B we had three equal parts, two shaded in, making two-thirds.

C we had two equal parts, one coloured in that was a half was coloured in, D we had three equal groups and one group was coloured in, a third was coloured in.

We had E rectangles could four equal parts and three were shaded in, so three quarters, with the F we had a line here that split into four equal parts, one coloured in, one quarter.

G this was a little bit tricky.

We could have said that there were eight circles and four were coloured in, four-eighths, but these have been grouped into two groups that we're going to say that there were two groups, and one whole group was coloured in, so one half was coloured in and over here was a little bit trickier to see, but there were three equal groups and one group was shaded in showing one third.

So we've managed to work out what fractions were represented, but how have we grouped them? Well, we needed to look at the denominators to see which were the same.

So let's group them together.

So representation C and G both represented a half because they had the denominator of two.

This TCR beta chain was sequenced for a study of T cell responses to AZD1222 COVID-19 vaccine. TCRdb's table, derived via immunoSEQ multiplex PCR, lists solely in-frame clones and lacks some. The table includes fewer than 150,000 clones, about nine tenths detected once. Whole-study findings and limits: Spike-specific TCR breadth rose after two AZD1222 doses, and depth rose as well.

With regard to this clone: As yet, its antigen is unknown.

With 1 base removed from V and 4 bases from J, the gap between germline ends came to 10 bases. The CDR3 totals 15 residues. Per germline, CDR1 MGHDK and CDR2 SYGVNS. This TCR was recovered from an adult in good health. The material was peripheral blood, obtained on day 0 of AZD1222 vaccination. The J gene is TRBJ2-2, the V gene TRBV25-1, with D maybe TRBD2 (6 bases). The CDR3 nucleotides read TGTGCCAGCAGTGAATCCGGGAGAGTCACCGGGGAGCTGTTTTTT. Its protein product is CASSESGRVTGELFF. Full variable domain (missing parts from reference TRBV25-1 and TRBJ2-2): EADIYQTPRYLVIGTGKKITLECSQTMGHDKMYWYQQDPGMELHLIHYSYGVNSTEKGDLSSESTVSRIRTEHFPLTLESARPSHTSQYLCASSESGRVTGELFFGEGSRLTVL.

B, D, and H were all representations of thirds and that denominator was three, three equal groups.

And that leaves representations A, E and F, all representing quarters, four equal groups, so the denominators were four.

Remember today's learning only focuses on fractions with the same denominators.

So we're going to be only working with fractions within those groups, right? Let's continue.

So let's learn.

Shade one third of the shape and shade two-thirds of this shape.

We're going to try and explore and compare by finding out which fraction is greater.

So I'm going to do this example for you before we have a go together.

So here I have a square and it's been cut actually into nine equal parts.

But if I look here, I'm split it into three equal parts, four-thirds, because that what my denominator is telling me to do.

It's also telling me to colour in one of those parts.

So if I do that, I can see that I've shaded, one out of three equal parts of shape.

I'm going to do the same here, it's the same shape, and I've got my third each column, but this time it's telling to shade in two of those parts.

There we go.

Look at the pictures on your screen, which fraction is greater one third or two-thirds.

If you said the fraction two-thirds is greater, then you are correct.

We can see from this picture that when we shade it in two-thirds, there were more parts coloured in.